The US government censured Iran’s electoral system as “opaque” and “undemocratic”, just hours before polls opened in the country’s parliamentary elections on Friday.

“I suspect that a great number of Iranians have no expectation that those elections will be free and fair,” the state department spokesman Matthew Miller told reporters.

This will be the first election after the widespread 2022 protests in Iran, which deepened and widened the rupture between the regime and ordinary Iranians. There’s very little appetite for participation in what many people consider an “official show.” The turnout will likely be low, especially in major cities and urban areas.

“As you probably already know, thousands of candidates were already disqualified in an opaque process,” Miller said, “The world has long known that Iran’s political system features undemocratic and non-transparent administrative, judicial and electoral systems.”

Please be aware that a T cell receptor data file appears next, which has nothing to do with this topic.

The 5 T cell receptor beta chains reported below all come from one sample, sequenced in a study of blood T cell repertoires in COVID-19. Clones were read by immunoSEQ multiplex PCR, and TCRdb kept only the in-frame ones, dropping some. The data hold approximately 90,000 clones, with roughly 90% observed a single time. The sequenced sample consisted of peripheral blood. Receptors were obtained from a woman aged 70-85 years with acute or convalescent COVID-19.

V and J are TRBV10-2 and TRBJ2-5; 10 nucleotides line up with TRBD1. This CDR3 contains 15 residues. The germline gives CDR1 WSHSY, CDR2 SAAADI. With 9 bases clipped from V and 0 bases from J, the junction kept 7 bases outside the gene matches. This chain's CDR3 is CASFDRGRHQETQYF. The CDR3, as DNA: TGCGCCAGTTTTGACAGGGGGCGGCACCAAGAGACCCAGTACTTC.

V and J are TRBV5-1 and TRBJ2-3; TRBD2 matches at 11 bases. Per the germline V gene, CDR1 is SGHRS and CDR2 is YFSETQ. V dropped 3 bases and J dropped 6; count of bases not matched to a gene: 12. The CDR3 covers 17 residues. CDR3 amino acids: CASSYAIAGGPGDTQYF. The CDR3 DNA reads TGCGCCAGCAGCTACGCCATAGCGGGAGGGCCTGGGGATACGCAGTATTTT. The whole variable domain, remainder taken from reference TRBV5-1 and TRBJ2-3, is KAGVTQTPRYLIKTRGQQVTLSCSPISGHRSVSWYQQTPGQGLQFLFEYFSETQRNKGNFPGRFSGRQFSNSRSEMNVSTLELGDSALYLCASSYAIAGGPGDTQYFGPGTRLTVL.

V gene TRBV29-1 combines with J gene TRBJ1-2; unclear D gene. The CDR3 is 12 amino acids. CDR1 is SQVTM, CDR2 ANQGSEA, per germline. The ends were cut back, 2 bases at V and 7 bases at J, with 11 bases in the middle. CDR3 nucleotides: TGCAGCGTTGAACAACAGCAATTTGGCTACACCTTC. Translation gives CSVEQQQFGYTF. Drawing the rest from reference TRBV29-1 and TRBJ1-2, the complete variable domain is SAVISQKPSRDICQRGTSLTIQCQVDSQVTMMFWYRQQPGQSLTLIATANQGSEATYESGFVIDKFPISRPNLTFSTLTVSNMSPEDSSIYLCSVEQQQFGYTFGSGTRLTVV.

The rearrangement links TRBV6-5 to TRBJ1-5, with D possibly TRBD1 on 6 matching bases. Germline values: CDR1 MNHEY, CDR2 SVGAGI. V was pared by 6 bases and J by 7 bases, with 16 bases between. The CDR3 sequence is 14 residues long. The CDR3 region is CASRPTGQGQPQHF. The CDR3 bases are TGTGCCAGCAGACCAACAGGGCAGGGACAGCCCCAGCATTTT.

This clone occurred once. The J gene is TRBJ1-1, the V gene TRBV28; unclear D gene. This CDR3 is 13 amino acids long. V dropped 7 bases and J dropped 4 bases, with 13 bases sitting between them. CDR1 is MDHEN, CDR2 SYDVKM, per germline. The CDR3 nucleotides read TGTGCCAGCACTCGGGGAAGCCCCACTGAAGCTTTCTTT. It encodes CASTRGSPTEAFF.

Candidates are heavily vetted before they can stand for election. The 12-member Guardian Council, whose members are either appointed or suggested by the leader Ali Khamenei, bars anyone that it thinks may not be fully loyal to the core of the regime.

The vetting process seems to be stricter than ever, leaving the voters with no real choice. But many Iranians seem to not care even about the vetting, having lost hope in the system’s willingness or capacity to change through elections.

Over its past few terms, the Iranian parliament (aka Majles) has become more and more subservient to the two real sources of authority in the Islamic Republic: the Leader and the Revolutionary Guards –who make the key decisions that concern the US and its allies.

Most observers, including US officials, seem to have realized that the parliament is more or less irrelevant to the key decisions.

Source » iranintl